Whale Earwax Helps Reconstruct Stress Levels Spanning More Than a
November 12, 2018
In a follow-up to
their groundbreaking study, Baylor researchers were able to reconstruct
baleen whales’ lifetime stress response to whaling and other manmade and
environmental factors spanning nearly 150 years.
Using a technique they pioneered six years ago, Stephen J. Trumble,
Ph.D., associate professor of biology, and Sascha Usenko, Ph.D.,
associate professor of environmental science, both in Baylor
University’s College of Arts & Sciences, analyzed earplug laminae, a
growth layer representing six months found in whale earwax, as part of
their recent study published in Nature Communications this month.
Using earplugs taken from fin, humpback and blue whales originating in
the Pacific and Atlantic Oceans from 1870 to 2016, Trumble and Usenko
were able to determine the whales’ cortisol levels, a stress-response
hormone, to industrial whaling, World War II wartime activities and
“This is the first-ever study to quantify temporal stress patterns in
baleen whales,” Trumble said. “While the generated stress profile spans
nearly 150 years, we show that these whales experienced survivor stress,
meaning the exposure to the indirect effects of whaling, including ship
noise, ship proximity and constant harassment, results in elevated
stress hormones in whales spanning vast distances.”
J. Trumble, Ph.D., associate professor of biology in Baylor University's
College of Arts & Sciences
Whaling had a
significant impact on whales’ cortisol levels. During the 1960s when
whaling was at its peak with 150,000 whales harvested, cortisol peaked
to a maximum and was the highest average in whales in the 20th century,
according to the study’s findings.
Second in a three-part exclusive online look at content from the Natural
History Museum's Whales: Beneath the surface exhibition featuring Dr.
Stephen J. Trumble and Dr. Sascha Usenko.
During World War II when whaling declined, whales still showed an
increase in cortisol levels. Trumble and Usenko suggest the impact of
the theater of war.
Usenko, Ph.D., associate professor of environmental science in Baylor
University's College of Arts & Sciences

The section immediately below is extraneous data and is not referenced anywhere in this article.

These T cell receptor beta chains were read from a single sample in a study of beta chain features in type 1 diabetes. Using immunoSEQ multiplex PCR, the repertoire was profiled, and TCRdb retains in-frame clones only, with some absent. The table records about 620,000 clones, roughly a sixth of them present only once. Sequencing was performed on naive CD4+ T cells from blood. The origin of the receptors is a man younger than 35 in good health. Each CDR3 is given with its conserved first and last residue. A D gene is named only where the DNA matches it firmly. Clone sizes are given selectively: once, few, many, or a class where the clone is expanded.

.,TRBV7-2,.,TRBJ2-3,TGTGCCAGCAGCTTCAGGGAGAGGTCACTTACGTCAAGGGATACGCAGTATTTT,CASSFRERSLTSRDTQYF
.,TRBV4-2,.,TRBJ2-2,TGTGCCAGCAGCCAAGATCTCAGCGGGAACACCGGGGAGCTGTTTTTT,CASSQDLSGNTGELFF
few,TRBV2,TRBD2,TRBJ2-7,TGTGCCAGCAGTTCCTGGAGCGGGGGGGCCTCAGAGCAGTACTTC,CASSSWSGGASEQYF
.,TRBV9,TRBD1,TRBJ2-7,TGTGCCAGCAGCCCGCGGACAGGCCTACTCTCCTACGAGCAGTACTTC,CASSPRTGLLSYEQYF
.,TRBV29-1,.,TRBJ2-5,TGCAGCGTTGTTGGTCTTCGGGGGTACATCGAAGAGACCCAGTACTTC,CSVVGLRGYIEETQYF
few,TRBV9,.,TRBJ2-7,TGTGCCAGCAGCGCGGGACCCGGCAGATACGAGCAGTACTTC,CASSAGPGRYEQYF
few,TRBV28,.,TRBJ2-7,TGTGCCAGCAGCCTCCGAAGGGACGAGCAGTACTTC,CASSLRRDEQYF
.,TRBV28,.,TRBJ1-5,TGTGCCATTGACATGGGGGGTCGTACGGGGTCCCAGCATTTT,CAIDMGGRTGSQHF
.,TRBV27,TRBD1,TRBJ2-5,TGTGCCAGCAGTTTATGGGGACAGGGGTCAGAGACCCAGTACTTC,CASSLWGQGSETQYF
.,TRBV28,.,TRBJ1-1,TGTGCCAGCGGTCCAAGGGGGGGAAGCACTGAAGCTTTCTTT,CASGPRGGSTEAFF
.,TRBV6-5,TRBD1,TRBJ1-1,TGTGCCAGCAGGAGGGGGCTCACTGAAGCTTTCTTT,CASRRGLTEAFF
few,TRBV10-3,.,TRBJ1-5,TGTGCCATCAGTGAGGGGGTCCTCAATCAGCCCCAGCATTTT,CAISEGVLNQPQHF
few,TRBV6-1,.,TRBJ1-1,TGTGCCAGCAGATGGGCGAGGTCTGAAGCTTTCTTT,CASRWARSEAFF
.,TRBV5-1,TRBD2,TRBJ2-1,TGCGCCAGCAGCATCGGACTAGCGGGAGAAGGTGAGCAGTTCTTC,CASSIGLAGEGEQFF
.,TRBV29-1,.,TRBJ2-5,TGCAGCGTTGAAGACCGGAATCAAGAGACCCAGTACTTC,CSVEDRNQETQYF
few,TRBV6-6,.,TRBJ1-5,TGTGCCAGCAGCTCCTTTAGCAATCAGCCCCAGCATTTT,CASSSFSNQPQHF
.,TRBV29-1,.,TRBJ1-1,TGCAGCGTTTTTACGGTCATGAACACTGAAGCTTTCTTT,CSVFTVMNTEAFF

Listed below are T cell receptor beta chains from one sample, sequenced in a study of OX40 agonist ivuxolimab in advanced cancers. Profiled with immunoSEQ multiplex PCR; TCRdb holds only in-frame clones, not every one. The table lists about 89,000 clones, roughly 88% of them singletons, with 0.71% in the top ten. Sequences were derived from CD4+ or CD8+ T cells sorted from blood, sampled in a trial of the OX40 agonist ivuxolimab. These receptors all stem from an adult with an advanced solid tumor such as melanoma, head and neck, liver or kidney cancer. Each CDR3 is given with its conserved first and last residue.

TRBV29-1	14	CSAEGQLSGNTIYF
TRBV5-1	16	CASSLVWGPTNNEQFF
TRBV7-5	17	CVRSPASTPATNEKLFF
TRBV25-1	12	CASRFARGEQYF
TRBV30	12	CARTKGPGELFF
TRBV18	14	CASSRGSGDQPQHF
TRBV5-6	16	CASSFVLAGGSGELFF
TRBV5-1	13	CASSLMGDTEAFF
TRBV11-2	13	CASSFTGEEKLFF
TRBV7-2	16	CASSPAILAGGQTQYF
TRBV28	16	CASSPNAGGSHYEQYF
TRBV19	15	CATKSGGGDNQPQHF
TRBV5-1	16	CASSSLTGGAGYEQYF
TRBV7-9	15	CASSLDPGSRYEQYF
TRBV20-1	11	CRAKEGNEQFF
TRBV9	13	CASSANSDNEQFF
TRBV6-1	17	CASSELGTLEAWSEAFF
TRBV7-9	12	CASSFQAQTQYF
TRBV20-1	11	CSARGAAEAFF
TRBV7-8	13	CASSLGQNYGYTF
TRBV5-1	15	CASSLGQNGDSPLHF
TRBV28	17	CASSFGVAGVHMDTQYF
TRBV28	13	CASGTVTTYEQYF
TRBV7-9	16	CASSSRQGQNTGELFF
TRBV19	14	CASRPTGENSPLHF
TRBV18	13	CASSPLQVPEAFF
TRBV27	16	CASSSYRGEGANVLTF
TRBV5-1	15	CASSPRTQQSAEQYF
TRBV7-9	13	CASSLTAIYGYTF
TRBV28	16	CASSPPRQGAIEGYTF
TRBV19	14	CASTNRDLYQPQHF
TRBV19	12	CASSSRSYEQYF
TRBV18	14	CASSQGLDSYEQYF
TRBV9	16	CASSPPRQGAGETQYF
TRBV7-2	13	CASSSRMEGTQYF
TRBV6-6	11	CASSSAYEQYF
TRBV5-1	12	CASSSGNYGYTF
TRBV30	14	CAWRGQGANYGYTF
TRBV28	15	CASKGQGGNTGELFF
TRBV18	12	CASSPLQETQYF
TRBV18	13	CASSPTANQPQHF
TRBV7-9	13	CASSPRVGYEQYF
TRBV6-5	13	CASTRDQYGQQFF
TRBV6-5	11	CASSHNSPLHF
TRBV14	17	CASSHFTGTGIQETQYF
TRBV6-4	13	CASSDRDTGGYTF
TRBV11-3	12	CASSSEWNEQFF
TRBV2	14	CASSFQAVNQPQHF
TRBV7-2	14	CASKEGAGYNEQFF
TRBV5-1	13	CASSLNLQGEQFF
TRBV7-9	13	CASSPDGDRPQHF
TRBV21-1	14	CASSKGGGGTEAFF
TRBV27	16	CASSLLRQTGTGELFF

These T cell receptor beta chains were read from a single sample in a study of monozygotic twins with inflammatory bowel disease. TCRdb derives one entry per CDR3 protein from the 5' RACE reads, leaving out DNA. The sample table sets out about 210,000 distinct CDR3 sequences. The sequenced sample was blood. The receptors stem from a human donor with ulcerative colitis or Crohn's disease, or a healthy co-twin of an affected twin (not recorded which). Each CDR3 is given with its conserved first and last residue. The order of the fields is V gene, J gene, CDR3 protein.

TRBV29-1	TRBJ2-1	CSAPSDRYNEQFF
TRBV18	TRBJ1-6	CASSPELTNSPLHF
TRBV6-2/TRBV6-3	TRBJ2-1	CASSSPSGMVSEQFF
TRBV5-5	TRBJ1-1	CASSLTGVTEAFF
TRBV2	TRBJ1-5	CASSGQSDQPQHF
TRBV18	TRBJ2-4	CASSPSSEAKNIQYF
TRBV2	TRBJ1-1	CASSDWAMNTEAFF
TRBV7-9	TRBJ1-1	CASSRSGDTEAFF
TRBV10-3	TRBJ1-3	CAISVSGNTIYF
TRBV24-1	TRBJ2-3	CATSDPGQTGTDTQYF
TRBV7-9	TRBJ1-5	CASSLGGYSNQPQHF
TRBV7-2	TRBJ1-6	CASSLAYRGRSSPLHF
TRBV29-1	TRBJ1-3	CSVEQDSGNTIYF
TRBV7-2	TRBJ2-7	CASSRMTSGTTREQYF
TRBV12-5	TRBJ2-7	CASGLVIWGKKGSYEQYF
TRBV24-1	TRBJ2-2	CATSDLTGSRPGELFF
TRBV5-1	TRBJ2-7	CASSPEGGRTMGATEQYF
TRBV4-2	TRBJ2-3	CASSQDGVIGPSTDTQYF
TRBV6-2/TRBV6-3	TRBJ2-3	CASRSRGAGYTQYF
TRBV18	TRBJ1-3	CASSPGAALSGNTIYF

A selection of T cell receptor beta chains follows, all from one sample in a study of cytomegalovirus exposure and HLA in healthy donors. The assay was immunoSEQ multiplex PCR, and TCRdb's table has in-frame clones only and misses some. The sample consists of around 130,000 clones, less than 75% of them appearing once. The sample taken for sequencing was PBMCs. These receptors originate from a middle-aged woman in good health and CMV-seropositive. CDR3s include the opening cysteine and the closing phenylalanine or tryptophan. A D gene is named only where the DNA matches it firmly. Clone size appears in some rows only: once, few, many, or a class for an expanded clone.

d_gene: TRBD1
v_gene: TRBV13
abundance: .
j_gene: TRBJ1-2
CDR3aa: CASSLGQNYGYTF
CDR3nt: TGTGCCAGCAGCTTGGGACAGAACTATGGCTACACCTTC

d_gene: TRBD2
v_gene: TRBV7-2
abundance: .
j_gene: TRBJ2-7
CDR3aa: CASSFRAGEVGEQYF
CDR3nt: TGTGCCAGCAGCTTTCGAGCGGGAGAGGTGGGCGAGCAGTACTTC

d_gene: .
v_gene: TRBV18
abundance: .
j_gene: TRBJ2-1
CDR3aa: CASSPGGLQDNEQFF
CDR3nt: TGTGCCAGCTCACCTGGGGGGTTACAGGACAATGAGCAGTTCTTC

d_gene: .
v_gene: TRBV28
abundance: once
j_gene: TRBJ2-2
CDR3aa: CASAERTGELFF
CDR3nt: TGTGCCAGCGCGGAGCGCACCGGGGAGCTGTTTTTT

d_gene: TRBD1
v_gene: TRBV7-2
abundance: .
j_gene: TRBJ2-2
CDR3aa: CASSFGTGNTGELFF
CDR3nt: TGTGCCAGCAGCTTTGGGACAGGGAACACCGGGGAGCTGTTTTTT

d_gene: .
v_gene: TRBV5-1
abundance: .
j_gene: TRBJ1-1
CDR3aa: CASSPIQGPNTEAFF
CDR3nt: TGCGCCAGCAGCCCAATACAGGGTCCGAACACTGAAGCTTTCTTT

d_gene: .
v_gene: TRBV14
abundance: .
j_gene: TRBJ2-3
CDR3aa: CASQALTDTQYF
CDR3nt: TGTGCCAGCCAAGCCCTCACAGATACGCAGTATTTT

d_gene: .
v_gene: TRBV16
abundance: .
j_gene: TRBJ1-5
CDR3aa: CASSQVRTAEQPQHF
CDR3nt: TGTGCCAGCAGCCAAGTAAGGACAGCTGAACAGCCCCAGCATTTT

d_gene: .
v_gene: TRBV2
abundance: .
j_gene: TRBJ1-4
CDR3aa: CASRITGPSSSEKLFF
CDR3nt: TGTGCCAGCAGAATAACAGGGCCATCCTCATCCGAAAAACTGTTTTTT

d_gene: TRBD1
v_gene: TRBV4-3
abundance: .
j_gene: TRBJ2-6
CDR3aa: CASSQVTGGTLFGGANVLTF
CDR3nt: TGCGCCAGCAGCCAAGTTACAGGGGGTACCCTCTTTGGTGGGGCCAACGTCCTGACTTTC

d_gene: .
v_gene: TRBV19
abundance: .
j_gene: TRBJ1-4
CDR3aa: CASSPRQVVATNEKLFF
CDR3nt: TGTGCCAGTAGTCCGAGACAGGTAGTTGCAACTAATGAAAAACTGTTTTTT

associated with activities specific to WWII may supplant the stressors
associated with industrial whaling for baleen whales,” Usenko said. “We
surmised that wartime activities such as under water detonation, naval
battles including ships, planes and submarines, as well as increased
vessel numbers, contributed to increase cortisol concentrations during
this period of reduced whaling.”
When whaling moratoriums were introduced in the mid-1970s, whaling
decreased as well as cortisol levels—reaching their lowest
the 1970s through the 2010s whaling counts were reportedly zero in the
Northern Hemisphere, but mean cortisol levels steadily increased, with
recent peaks reaching near the maximum levels observed before whaling
moratoriums,” Usenko said.
The impact of stress on whales could have larger implications for baleen
whales, which are “considered sentinels of their environment and
indicators of anthropogenic or manmade stressors,” Usenko said.
“This study shows that anthropogenic stressors results in a
physiological response in large whales. These chronic stressors may
impact life history events such as reproductive parameters,” Trumble
said. “Lastly, human-based stressors such as warming sea surface
temperatures may also result in elevated stress in these whales.”
The research pair has expanded the number of museums they partner with
and currently have more than 100 additional earplugs to process.
Earplugs were provided through a collaboration between the investigators
and the Smithsonian Museum of Natural History and the Museum of Natural